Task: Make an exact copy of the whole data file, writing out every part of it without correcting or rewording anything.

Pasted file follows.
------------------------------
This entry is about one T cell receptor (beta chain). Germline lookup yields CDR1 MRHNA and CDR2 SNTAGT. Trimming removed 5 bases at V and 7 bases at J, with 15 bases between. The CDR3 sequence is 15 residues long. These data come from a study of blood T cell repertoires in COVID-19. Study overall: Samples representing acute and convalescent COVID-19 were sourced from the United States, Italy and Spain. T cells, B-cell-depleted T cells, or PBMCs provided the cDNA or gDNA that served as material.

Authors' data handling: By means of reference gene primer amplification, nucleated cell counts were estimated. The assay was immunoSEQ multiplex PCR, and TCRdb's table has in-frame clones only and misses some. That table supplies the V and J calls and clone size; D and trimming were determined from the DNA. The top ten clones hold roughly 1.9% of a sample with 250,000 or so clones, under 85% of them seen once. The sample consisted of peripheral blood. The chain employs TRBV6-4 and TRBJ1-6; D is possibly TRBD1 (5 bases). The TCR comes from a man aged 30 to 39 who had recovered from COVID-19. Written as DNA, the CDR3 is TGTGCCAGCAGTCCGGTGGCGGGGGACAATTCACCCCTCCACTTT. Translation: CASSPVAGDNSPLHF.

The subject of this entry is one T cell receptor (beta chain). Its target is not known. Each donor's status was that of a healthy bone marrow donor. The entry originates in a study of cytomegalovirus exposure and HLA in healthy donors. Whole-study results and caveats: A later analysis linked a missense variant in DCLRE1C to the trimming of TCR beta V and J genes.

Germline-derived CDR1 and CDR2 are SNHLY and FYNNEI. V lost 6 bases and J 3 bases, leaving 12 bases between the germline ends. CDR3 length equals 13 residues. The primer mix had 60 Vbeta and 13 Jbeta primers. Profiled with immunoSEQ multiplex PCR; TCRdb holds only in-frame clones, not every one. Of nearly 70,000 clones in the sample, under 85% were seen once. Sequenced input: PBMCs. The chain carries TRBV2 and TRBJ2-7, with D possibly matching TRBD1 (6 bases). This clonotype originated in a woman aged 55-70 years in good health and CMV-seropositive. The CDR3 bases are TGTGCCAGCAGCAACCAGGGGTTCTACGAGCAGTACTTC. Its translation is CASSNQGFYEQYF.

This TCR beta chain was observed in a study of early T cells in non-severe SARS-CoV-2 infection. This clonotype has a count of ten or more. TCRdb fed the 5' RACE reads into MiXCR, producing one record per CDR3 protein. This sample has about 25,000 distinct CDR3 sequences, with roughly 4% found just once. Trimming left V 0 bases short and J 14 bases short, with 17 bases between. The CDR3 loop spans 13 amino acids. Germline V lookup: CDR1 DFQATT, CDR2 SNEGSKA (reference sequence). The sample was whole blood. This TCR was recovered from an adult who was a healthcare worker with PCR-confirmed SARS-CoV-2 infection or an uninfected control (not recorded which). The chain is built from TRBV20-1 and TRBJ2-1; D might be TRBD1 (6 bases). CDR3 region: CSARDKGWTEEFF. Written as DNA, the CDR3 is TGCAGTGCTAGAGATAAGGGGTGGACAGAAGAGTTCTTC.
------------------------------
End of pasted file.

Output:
This entry is about one T cell receptor (beta chain). Germline lookup yields CDR1 MRHNA and CDR2 SNTAGT. Trimming removed 5 bases at V and 7 bases at J, with 15 bases between. The CDR3 sequence is 15 residues long. These data come from a study of blood T cell repertoires in COVID-19. Study overall: Samples representing acute and convalescent COVID-19 were sourced from the United States, Italy and Spain. T cells, B-cell-depleted T cells, or PBMCs provided the cDNA or gDNA that served as material.

Authors' data handling: By means of reference gene primer amplification, nucleated cell counts were estimated. The assay was immunoSEQ multiplex PCR, and TCRdb's table has in-frame clones only and misses some. That table supplies the V and J calls and clone size; D and trimming were determined from the DNA. The top ten clones hold roughly 1.9% of a sample with 250,000 or so clones, under 85% of them seen once. The sample consisted of peripheral blood. The chain employs TRBV6-4 and TRBJ1-6; D is possibly TRBD1 (5 bases). The TCR comes from a man aged 30 to 39 who had recovered from COVID-19. Written as DNA, the CDR3 is TGTGCCAGCAGTCCGGTGGCGGGGGACAATTCACCCCTCCACTTT. Translation: CASSPVAGDNSPLHF.

The subject of this entry is one T cell receptor (beta chain). Its target is not known. Each donor's status was that of a healthy bone marrow donor. The entry originates in a study of cytomegalovirus exposure and HLA in healthy donors. Whole-study results and caveats: A later analysis linked a missense variant in DCLRE1C to the trimming of TCR beta V and J genes.

Germline-derived CDR1 and CDR2 are SNHLY and FYNNEI. V lost 6 bases and J 3 bases, leaving 12 bases between the germline ends. CDR3 length equals 13 residues. The primer mix had 60 Vbeta and 13 Jbeta primers. Profiled with immunoSEQ multiplex PCR; TCRdb holds only in-frame clones, not every one. Of nearly 70,000 clones in the sample, under 85% were seen once. Sequenced input: PBMCs. The chain carries TRBV2 and TRBJ2-7, with D possibly matching TRBD1 (6 bases). This clonotype originated in a woman aged 55-70 years in good health and CMV-seropositive. The CDR3 bases are TGTGCCAGCAGCAACCAGGGGTTCTACGAGCAGTACTTC. Its translation is CASSNQGFYEQYF.

This TCR beta chain was observed in a study of early T cells in non-severe SARS-CoV-2 infection. This clonotype has a count of ten or more. TCRdb fed the 5' RACE reads into MiXCR, producing one record per CDR3 protein. This sample has about 25,000 distinct CDR3 sequences, with roughly 4% found just once. Trimming left V 0 bases short and J 14 bases short, with 17 bases between. The CDR3 loop spans 13 amino acids. Germline V lookup: CDR1 DFQATT, CDR2 SNEGSKA (reference sequence). The sample was whole blood. This TCR was recovered from an adult who was a healthcare worker with PCR-confirmed SARS-CoV-2 infection or an uninfected control (not recorded which). The chain is built from TRBV20-1 and TRBJ2-1; D might be TRBD1 (6 bases). CDR3 region: CSARDKGWTEEFF. Written as DNA, the CDR3 is TGCAGTGCTAGAGATAAGGGGTGGACAGAAGAGTTCTTC.